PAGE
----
- Faster data transfer: Supports a more advanced USB protocol (3.2 vs 2.0).
- Easier file upload: Has wifi built in for automatic backup or image transfer to the web.
- Easier wireless transfer: Supports Bluetooth for image sharing without cables.
- Greater peace of mind: Features a second card slot as a backup in case of memory card failure.
- Faster buffer clearing: Has an SD card interface that supports the UHS-II standard.
- More modern: Reflects 9 years and 1 month of technical progress since the X10 launch.
If the count of individual advantages (bullet points above) is taken as a guide, the Z6 II is the clear winner of the contest (30 : 8 points). However, the relative importance of the various individual camera aspects will vary according to personal preferences and needs, so that you might like to apply corresponding weights to the particular features before making a decision on a new camera. A professional wildlife photographer will view the differences between cameras in a way that diverges from the perspective of a family photog, and a person interested in architecture has distinct needs from a sports shooter. Hence, the decision which camera is best and worth buying is often a very personal one.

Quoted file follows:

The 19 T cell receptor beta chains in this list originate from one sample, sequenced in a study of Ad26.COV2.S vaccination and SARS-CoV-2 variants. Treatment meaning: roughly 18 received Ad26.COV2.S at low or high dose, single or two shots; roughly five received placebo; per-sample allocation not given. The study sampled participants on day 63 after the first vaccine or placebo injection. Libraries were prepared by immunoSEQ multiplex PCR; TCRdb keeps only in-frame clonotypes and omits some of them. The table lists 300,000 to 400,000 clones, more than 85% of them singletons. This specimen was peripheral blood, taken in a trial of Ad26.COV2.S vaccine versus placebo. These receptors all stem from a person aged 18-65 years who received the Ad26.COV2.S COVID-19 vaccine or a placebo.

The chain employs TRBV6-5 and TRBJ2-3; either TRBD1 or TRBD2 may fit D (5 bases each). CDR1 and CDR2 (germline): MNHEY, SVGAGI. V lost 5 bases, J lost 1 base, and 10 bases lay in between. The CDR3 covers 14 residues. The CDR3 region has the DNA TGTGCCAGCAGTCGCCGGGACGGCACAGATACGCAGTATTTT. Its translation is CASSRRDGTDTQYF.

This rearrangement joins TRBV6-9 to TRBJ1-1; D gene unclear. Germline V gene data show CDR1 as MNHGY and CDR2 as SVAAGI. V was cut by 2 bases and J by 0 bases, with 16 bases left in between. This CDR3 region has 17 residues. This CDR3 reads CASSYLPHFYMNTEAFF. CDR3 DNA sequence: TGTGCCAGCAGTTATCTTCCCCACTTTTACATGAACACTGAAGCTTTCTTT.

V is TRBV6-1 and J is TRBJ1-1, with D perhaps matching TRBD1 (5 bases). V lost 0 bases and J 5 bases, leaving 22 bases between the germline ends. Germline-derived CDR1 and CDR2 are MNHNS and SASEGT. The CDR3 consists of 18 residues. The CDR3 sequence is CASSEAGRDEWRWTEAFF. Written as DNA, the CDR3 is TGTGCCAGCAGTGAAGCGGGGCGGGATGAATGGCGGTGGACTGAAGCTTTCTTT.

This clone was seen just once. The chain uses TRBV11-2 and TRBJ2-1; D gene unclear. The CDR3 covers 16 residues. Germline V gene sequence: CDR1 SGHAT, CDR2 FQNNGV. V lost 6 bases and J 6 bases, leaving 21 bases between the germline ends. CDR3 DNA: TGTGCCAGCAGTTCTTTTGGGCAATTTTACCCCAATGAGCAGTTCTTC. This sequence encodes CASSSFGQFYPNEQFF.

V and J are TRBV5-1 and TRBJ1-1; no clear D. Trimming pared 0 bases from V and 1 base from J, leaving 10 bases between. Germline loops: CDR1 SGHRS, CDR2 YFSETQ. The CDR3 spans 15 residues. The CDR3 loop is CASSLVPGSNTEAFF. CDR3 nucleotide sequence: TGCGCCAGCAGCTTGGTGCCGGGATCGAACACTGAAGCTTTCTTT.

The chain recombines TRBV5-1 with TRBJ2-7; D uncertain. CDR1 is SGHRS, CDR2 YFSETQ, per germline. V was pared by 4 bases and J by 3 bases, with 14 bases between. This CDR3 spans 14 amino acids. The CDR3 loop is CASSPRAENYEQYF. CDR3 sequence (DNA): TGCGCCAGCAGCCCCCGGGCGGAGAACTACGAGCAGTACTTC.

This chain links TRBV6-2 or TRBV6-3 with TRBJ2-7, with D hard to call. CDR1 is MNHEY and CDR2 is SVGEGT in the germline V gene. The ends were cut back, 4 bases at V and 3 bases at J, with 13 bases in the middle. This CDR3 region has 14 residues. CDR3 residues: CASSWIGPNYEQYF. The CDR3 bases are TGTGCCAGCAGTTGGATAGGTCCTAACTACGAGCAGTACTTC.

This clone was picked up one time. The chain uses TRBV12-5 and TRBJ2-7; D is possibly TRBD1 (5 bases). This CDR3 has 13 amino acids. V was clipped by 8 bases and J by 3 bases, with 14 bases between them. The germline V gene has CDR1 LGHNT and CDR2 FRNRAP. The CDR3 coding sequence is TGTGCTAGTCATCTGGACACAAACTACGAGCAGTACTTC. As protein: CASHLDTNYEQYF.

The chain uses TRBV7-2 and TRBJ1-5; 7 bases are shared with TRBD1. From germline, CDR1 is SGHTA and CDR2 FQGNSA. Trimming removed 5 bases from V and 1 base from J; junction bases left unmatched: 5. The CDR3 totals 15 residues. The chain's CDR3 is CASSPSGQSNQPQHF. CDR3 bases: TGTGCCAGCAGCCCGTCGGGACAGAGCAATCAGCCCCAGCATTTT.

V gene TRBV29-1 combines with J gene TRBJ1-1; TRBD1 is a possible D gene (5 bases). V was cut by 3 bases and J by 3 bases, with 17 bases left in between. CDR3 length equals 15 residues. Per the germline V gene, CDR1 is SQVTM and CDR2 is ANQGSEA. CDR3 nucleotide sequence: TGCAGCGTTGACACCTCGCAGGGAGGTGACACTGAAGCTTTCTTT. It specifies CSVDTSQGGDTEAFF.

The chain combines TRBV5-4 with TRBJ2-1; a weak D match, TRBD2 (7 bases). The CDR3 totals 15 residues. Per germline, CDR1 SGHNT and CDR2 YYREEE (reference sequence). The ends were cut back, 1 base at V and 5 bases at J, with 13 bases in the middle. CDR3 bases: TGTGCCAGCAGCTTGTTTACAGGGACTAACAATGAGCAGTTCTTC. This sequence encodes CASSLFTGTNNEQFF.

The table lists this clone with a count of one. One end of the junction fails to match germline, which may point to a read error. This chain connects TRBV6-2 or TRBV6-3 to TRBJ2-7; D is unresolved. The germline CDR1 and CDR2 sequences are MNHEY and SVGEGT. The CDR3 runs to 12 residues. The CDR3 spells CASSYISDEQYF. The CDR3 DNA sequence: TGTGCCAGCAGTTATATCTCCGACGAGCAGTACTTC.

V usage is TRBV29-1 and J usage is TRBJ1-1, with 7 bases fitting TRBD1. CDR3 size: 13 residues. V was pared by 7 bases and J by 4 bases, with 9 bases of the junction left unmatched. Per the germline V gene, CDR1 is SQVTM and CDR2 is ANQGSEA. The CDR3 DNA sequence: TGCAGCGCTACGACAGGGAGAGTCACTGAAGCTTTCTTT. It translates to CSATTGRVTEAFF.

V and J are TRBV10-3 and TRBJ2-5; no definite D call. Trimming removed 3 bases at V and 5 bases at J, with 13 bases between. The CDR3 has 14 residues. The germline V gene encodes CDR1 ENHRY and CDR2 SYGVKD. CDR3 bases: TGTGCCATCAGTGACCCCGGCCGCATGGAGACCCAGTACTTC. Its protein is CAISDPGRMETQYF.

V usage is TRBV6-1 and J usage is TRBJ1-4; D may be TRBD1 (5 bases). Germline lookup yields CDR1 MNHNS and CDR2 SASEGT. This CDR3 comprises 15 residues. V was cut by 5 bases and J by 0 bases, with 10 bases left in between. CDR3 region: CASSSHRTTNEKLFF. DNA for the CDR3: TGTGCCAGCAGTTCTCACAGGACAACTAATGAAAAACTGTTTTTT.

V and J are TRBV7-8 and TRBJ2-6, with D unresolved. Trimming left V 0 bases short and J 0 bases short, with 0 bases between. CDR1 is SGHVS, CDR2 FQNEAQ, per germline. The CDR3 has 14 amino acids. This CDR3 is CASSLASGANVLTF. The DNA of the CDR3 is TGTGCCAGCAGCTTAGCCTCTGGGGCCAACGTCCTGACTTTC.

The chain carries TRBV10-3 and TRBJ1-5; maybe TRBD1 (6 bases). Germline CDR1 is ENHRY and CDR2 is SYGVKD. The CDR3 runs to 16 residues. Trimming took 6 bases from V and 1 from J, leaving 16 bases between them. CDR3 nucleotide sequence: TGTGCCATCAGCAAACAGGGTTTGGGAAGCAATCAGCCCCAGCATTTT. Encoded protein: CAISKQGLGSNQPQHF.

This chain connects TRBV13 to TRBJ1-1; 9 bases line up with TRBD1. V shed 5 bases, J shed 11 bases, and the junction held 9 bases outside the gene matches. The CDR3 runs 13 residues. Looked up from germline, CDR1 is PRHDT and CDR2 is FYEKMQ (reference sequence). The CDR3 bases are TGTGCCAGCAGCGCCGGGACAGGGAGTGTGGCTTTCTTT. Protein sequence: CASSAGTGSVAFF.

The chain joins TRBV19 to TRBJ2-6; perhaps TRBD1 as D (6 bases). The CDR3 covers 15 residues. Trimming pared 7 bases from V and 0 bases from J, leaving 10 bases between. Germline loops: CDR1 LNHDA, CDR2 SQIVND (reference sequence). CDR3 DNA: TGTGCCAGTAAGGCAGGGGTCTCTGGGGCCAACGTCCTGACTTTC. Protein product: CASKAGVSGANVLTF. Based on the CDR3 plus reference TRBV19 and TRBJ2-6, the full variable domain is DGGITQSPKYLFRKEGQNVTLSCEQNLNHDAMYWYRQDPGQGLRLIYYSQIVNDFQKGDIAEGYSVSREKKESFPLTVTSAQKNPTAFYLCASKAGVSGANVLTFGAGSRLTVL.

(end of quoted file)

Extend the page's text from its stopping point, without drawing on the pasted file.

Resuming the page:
How about other alternatives? Do the specifications of the Fujifilm X10 and the Nikon Z6 II place the cameras among the top in their class? Find out in the latest Best Travel-Zoom Camera and Best Mirrorless Interchangeable Lens Camera listings whether the two cameras rank among the cream of the crop.
In any case, while the comparison of the spec-sheets of cameras can offer a general idea of their imaging potential, it remains partial and cannot reveal, for example, the shooting experience and imaging performance when actually working with the X10 or the Z6 II. User reviews, such as those found at amazon, can sometimes inform about these issues, but such feedback is often incomplete, inconsistent, and biased.
This is why hands-on reviews by experts are important. The table below provides a synthesis of the camera assessments of some of the best known photo-gear review sites (amateurphotographer [AP], cameralabs [CL], digitalcameraworld [DCW], dpreview [DPR], ephotozine [EPZ], photographyblog [PB]). As can be seen, the professional reviewers agree in many cases on the quality of different cameras, but sometimes their assessments diverge, reinforcing the earlier point that a camera decision is often a very personal choice.
|1.||Fujifilm X10||..||..||..||76/100||4/5||4.5/5||Sep 2011||599||ebay.com|
|2.||Nikon Z6 II||4.5/5||..||4/5||89/100||4.5/5||4.5/5||Oct 2020||1,999||amazon.com|